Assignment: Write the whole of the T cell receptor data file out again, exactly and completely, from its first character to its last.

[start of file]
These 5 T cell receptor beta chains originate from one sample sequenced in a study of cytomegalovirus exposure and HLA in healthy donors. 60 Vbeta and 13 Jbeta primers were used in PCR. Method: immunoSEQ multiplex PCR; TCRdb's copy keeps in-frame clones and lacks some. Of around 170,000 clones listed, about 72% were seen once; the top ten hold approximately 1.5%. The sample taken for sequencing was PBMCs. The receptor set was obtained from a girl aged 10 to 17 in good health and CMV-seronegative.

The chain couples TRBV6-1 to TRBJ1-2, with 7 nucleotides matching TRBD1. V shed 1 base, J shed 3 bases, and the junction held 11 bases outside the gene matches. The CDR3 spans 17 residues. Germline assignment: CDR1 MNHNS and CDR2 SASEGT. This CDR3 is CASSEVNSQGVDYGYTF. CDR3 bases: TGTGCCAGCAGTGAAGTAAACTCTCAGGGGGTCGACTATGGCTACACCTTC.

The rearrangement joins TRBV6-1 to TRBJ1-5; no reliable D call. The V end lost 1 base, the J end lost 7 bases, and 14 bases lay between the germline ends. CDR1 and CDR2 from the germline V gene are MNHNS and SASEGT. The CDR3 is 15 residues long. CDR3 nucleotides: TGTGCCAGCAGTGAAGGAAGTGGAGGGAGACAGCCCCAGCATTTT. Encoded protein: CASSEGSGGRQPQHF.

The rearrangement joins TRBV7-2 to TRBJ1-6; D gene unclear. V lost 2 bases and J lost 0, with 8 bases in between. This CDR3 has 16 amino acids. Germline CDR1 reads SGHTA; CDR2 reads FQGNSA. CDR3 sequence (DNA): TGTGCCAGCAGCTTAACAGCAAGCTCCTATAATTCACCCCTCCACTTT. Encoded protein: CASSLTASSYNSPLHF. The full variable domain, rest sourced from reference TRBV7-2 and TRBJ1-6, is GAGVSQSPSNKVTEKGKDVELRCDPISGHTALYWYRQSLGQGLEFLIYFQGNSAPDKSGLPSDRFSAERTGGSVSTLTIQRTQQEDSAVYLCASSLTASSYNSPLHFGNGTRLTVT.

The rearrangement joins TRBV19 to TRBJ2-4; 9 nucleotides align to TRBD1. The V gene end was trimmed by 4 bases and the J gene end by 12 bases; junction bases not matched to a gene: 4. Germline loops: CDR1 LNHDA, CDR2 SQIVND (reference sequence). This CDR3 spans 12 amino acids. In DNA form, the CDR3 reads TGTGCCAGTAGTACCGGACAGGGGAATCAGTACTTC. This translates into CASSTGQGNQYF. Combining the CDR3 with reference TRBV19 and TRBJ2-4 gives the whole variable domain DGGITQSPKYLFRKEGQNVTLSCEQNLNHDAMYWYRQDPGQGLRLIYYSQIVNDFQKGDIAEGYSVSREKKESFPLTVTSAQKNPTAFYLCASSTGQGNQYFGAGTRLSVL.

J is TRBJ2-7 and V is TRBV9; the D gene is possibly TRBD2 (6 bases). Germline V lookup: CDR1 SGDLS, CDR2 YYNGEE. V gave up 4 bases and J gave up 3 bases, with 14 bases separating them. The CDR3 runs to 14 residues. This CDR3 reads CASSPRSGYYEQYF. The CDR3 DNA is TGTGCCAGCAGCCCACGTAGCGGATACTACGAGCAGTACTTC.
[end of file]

These 5 T cell receptor beta chains originate from one sample sequenced in a study of cytomegalovirus exposure and HLA in healthy donors. 60 Vbeta and 13 Jbeta primers were used in PCR. Method: immunoSEQ multiplex PCR; TCRdb's copy keeps in-frame clones and lacks some. Of around 170,000 clones listed, about 72% were seen once; the top ten hold approximately 1.5%. The sample taken for sequencing was PBMCs. The receptor set was obtained from a girl aged 10 to 17 in good health and CMV-seronegative.

The chain couples TRBV6-1 to TRBJ1-2, with 7 nucleotides matching TRBD1. V shed 1 base, J shed 3 bases, and the junction held 11 bases outside the gene matches. The CDR3 spans 17 residues. Germline assignment: CDR1 MNHNS and CDR2 SASEGT. This CDR3 is CASSEVNSQGVDYGYTF. CDR3 bases: TGTGCCAGCAGTGAAGTAAACTCTCAGGGGGTCGACTATGGCTACACCTTC.

The rearrangement joins TRBV6-1 to TRBJ1-5; no reliable D call. The V end lost 1 base, the J end lost 7 bases, and 14 bases lay between the germline ends. CDR1 and CDR2 from the germline V gene are MNHNS and SASEGT. The CDR3 is 15 residues long. CDR3 nucleotides: TGTGCCAGCAGTGAAGGAAGTGGAGGGAGACAGCCCCAGCATTTT. Encoded protein: CASSEGSGGRQPQHF.

The rearrangement joins TRBV7-2 to TRBJ1-6; D gene unclear. V lost 2 bases and J lost 0, with 8 bases in between. This CDR3 has 16 amino acids. Germline CDR1 reads SGHTA; CDR2 reads FQGNSA. CDR3 sequence (DNA): TGTGCCAGCAGCTTAACAGCAAGCTCCTATAATTCACCCCTCCACTTT. Encoded protein: CASSLTASSYNSPLHF. The full variable domain, rest sourced from reference TRBV7-2 and TRBJ1-6, is GAGVSQSPSNKVTEKGKDVELRCDPISGHTALYWYRQSLGQGLEFLIYFQGNSAPDKSGLPSDRFSAERTGGSVSTLTIQRTQQEDSAVYLCASSLTASSYNSPLHFGNGTRLTVT.

The rearrangement joins TRBV19 to TRBJ2-4; 9 nucleotides align to TRBD1. The V gene end was trimmed by 4 bases and the J gene end by 12 bases; junction bases not matched to a gene: 4. Germline loops: CDR1 LNHDA, CDR2 SQIVND (reference sequence). This CDR3 spans 12 amino acids. In DNA form, the CDR3 reads TGTGCCAGTAGTACCGGACAGGGGAATCAGTACTTC. This translates into CASSTGQGNQYF. Combining the CDR3 with reference TRBV19 and TRBJ2-4 gives the whole variable domain DGGITQSPKYLFRKEGQNVTLSCEQNLNHDAMYWYRQDPGQGLRLIYYSQIVNDFQKGDIAEGYSVSREKKESFPLTVTSAQKNPTAFYLCASSTGQGNQYFGAGTRLSVL.

J is TRBJ2-7 and V is TRBV9; the D gene is possibly TRBD2 (6 bases). Germline V lookup: CDR1 SGDLS, CDR2 YYNGEE. V gave up 4 bases and J gave up 3 bases, with 14 bases separating them. The CDR3 runs to 14 residues. This CDR3 reads CASSPRSGYYEQYF. The CDR3 DNA is TGTGCCAGCAGCCCACGTAGCGGATACTACGAGCAGTACTTC.